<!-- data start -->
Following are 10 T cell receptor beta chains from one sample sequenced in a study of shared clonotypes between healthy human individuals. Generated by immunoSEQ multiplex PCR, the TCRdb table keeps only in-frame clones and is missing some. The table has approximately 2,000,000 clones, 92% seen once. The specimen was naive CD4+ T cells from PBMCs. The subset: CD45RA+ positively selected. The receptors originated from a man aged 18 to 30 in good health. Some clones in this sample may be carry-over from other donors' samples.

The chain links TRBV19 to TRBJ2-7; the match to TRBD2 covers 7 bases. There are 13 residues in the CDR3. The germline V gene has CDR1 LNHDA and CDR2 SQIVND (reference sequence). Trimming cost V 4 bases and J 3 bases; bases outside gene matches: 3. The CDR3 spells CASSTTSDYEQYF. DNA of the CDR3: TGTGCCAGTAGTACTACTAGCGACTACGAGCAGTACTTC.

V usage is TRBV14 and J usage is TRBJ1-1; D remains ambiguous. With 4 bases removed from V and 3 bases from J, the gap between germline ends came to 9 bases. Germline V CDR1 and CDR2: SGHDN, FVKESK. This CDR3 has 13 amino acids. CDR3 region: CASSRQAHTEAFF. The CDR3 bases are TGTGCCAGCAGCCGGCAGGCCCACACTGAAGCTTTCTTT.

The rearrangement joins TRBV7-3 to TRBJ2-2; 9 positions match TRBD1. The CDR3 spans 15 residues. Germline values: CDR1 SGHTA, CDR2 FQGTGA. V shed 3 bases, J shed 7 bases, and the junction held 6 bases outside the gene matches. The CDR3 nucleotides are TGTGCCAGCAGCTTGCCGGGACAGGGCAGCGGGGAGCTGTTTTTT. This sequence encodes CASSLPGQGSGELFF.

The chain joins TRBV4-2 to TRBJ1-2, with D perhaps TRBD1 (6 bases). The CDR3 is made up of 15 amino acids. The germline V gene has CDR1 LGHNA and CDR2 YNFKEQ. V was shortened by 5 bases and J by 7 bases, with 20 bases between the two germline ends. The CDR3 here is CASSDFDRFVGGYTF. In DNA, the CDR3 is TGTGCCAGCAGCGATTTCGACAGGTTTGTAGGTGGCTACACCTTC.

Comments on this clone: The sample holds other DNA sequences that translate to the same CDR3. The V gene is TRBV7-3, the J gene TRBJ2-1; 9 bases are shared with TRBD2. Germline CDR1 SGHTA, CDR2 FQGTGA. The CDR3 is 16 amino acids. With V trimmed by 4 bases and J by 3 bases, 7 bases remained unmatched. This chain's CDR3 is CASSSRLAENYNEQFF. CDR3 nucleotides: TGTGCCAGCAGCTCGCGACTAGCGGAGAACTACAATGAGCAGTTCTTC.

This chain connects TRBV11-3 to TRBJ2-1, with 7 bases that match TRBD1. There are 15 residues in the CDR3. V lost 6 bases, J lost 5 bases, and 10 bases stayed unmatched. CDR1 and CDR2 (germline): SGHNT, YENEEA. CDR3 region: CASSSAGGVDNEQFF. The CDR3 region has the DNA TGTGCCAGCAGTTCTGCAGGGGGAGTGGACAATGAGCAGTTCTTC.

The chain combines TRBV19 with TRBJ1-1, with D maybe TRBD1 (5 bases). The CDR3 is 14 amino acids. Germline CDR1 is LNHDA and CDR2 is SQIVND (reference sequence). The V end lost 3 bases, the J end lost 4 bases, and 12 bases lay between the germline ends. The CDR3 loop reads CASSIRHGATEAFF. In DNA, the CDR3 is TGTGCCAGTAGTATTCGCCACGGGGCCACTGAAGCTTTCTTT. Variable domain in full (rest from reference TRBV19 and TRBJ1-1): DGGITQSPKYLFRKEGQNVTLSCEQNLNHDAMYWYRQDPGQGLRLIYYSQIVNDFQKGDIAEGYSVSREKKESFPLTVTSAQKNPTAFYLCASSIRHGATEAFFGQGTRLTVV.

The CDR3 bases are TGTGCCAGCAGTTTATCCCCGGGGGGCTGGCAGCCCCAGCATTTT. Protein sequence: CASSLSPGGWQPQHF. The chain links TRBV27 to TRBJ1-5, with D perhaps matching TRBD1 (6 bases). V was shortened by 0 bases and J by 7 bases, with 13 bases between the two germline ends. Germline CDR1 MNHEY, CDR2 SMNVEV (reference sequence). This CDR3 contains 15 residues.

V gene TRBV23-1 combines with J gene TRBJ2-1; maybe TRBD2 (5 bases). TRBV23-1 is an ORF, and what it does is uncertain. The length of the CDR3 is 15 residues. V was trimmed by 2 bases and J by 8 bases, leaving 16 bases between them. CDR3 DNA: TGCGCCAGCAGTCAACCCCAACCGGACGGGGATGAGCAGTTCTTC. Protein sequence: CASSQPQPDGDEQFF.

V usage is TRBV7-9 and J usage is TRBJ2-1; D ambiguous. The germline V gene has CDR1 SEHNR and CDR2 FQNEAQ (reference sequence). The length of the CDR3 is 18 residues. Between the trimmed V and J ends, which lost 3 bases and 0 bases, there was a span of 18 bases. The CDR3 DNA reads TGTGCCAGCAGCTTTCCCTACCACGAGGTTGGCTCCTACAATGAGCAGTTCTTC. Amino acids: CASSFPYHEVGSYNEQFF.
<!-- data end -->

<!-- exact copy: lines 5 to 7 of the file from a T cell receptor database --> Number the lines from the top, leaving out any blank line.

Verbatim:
The chain joins TRBV4-2 to TRBJ1-2, with D perhaps TRBD1 (6 bases). The CDR3 is made up of 15 amino acids. The germline V gene has CDR1 LGHNA and CDR2 YNFKEQ. V was shortened by 5 bases and J by 7 bases, with 20 bases between the two germline ends. The CDR3 here is CASSDFDRFVGGYTF. In DNA, the CDR3 is TGTGCCAGCAGCGATTTCGACAGGTTTGTAGGTGGCTACACCTTC.

Comments on this clone: The sample holds other DNA sequences that translate to the same CDR3. The V gene is TRBV7-3, the J gene TRBJ2-1; 9 bases are shared with TRBD2. Germline CDR1 SGHTA, CDR2 FQGTGA. The CDR3 is 16 amino acids. With V trimmed by 4 bases and J by 3 bases, 7 bases remained unmatched. This chain's CDR3 is CASSSRLAENYNEQFF. CDR3 nucleotides: TGTGCCAGCAGCTCGCGACTAGCGGAGAACTACAATGAGCAGTTCTTC.

This chain connects TRBV11-3 to TRBJ2-1, with 7 bases that match TRBD1. There are 15 residues in the CDR3. V lost 6 bases, J lost 5 bases, and 10 bases stayed unmatched. CDR1 and CDR2 (germline): SGHNT, YENEEA. CDR3 region: CASSSAGGVDNEQFF. The CDR3 region has the DNA TGTGCCAGCAGTTCTGCAGGGGGAGTGGACAATGAGCAGTTCTTC.